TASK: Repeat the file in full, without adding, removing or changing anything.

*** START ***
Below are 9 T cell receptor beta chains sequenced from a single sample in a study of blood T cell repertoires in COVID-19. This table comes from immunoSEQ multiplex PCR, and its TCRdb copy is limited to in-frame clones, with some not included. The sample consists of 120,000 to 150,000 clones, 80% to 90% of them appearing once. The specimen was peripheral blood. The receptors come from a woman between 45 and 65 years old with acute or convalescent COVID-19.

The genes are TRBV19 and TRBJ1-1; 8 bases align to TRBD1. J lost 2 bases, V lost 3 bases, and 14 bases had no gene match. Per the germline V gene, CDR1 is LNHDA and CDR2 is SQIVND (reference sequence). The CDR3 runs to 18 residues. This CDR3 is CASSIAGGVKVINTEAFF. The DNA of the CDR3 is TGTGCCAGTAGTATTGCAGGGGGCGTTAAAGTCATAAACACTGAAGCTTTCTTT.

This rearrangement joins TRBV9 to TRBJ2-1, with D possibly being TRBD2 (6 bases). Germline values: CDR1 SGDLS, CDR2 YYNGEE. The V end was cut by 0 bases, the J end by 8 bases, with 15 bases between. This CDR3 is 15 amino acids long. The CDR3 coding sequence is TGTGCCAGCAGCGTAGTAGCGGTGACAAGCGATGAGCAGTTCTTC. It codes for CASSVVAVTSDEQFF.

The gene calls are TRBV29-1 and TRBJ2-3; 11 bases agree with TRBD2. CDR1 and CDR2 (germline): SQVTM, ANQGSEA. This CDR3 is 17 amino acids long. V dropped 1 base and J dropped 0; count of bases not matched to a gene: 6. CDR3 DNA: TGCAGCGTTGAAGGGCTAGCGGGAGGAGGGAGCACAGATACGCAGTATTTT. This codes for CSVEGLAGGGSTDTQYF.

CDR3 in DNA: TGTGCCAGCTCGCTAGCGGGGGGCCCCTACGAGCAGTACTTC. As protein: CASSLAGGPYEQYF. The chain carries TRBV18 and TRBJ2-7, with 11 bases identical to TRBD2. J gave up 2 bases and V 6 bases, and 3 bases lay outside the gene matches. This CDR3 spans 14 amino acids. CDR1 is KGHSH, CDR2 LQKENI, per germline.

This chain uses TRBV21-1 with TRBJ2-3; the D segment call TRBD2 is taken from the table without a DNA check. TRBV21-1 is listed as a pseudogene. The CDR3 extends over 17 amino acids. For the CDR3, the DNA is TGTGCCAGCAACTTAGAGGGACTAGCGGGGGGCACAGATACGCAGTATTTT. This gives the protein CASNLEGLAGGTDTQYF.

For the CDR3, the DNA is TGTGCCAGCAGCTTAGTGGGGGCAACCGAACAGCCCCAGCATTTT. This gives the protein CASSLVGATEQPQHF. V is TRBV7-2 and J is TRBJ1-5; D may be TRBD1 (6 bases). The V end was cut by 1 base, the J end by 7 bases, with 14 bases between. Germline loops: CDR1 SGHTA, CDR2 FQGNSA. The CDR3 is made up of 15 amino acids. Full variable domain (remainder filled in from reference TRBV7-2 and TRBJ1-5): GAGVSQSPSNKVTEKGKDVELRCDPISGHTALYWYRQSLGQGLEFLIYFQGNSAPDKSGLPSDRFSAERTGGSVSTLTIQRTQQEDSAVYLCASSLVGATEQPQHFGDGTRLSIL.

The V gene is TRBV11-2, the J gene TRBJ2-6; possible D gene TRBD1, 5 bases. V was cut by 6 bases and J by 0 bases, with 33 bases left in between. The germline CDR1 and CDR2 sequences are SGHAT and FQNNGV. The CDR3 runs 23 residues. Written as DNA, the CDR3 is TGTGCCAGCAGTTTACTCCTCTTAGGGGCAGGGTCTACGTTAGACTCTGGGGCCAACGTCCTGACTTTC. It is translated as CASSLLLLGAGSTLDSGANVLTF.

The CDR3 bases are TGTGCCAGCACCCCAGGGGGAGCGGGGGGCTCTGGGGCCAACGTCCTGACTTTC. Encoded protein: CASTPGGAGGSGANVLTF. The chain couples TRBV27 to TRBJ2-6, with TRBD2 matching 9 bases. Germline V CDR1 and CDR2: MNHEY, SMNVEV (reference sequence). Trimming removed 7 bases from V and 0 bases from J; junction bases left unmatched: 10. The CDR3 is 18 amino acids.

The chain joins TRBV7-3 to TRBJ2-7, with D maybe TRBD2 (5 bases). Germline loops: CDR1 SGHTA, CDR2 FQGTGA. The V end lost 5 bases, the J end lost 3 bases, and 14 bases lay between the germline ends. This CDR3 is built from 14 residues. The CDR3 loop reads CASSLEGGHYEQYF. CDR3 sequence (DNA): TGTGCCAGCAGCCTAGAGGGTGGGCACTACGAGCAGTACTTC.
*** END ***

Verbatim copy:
Below are 9 T cell receptor beta chains sequenced from a single sample in a study of blood T cell repertoires in COVID-19. This table comes from immunoSEQ multiplex PCR, and its TCRdb copy is limited to in-frame clones, with some not included. The sample consists of 120,000 to 150,000 clones, 80% to 90% of them appearing once. The specimen was peripheral blood. The receptors come from a woman between 45 and 65 years old with acute or convalescent COVID-19.

The genes are TRBV19 and TRBJ1-1; 8 bases align to TRBD1. J lost 2 bases, V lost 3 bases, and 14 bases had no gene match. Per the germline V gene, CDR1 is LNHDA and CDR2 is SQIVND (reference sequence). The CDR3 runs to 18 residues. This CDR3 is CASSIAGGVKVINTEAFF. The DNA of the CDR3 is TGTGCCAGTAGTATTGCAGGGGGCGTTAAAGTCATAAACACTGAAGCTTTCTTT.

This rearrangement joins TRBV9 to TRBJ2-1, with D possibly being TRBD2 (6 bases). Germline values: CDR1 SGDLS, CDR2 YYNGEE. The V end was cut by 0 bases, the J end by 8 bases, with 15 bases between. This CDR3 is 15 amino acids long. The CDR3 coding sequence is TGTGCCAGCAGCGTAGTAGCGGTGACAAGCGATGAGCAGTTCTTC. It codes for CASSVVAVTSDEQFF.

The gene calls are TRBV29-1 and TRBJ2-3; 11 bases agree with TRBD2. CDR1 and CDR2 (germline): SQVTM, ANQGSEA. This CDR3 is 17 amino acids long. V dropped 1 base and J dropped 0; count of bases not matched to a gene: 6. CDR3 DNA: TGCAGCGTTGAAGGGCTAGCGGGAGGAGGGAGCACAGATACGCAGTATTTT. This codes for CSVEGLAGGGSTDTQYF.

CDR3 in DNA: TGTGCCAGCTCGCTAGCGGGGGGCCCCTACGAGCAGTACTTC. As protein: CASSLAGGPYEQYF. The chain carries TRBV18 and TRBJ2-7, with 11 bases identical to TRBD2. J gave up 2 bases and V 6 bases, and 3 bases lay outside the gene matches. This CDR3 spans 14 amino acids. CDR1 is KGHSH, CDR2 LQKENI, per germline.

This chain uses TRBV21-1 with TRBJ2-3; the D segment call TRBD2 is taken from the table without a DNA check. TRBV21-1 is listed as a pseudogene. The CDR3 extends over 17 amino acids. For the CDR3, the DNA is TGTGCCAGCAACTTAGAGGGACTAGCGGGGGGCACAGATACGCAGTATTTT. This gives the protein CASNLEGLAGGTDTQYF.

For the CDR3, the DNA is TGTGCCAGCAGCTTAGTGGGGGCAACCGAACAGCCCCAGCATTTT. This gives the protein CASSLVGATEQPQHF. V is TRBV7-2 and J is TRBJ1-5; D may be TRBD1 (6 bases). The V end was cut by 1 base, the J end by 7 bases, with 14 bases between. Germline loops: CDR1 SGHTA, CDR2 FQGNSA. The CDR3 is made up of 15 amino acids. Full variable domain (remainder filled in from reference TRBV7-2 and TRBJ1-5): GAGVSQSPSNKVTEKGKDVELRCDPISGHTALYWYRQSLGQGLEFLIYFQGNSAPDKSGLPSDRFSAERTGGSVSTLTIQRTQQEDSAVYLCASSLVGATEQPQHFGDGTRLSIL.

The V gene is TRBV11-2, the J gene TRBJ2-6; possible D gene TRBD1, 5 bases. V was cut by 6 bases and J by 0 bases, with 33 bases left in between. The germline CDR1 and CDR2 sequences are SGHAT and FQNNGV. The CDR3 runs 23 residues. Written as DNA, the CDR3 is TGTGCCAGCAGTTTACTCCTCTTAGGGGCAGGGTCTACGTTAGACTCTGGGGCCAACGTCCTGACTTTC. It is translated as CASSLLLLGAGSTLDSGANVLTF.

The CDR3 bases are TGTGCCAGCACCCCAGGGGGAGCGGGGGGCTCTGGGGCCAACGTCCTGACTTTC. Encoded protein: CASTPGGAGGSGANVLTF. The chain couples TRBV27 to TRBJ2-6, with TRBD2 matching 9 bases. Germline V CDR1 and CDR2: MNHEY, SMNVEV (reference sequence). Trimming removed 7 bases from V and 0 bases from J; junction bases left unmatched: 10. The CDR3 is 18 amino acids.

The chain joins TRBV7-3 to TRBJ2-7, with D maybe TRBD2 (5 bases). Germline loops: CDR1 SGHTA, CDR2 FQGTGA. The V end lost 5 bases, the J end lost 3 bases, and 14 bases lay between the germline ends. This CDR3 is built from 14 residues. The CDR3 loop reads CASSLEGGHYEQYF. CDR3 sequence (DNA): TGTGCCAGCAGCCTAGAGGGTGGGCACTACGAGCAGTACTTC.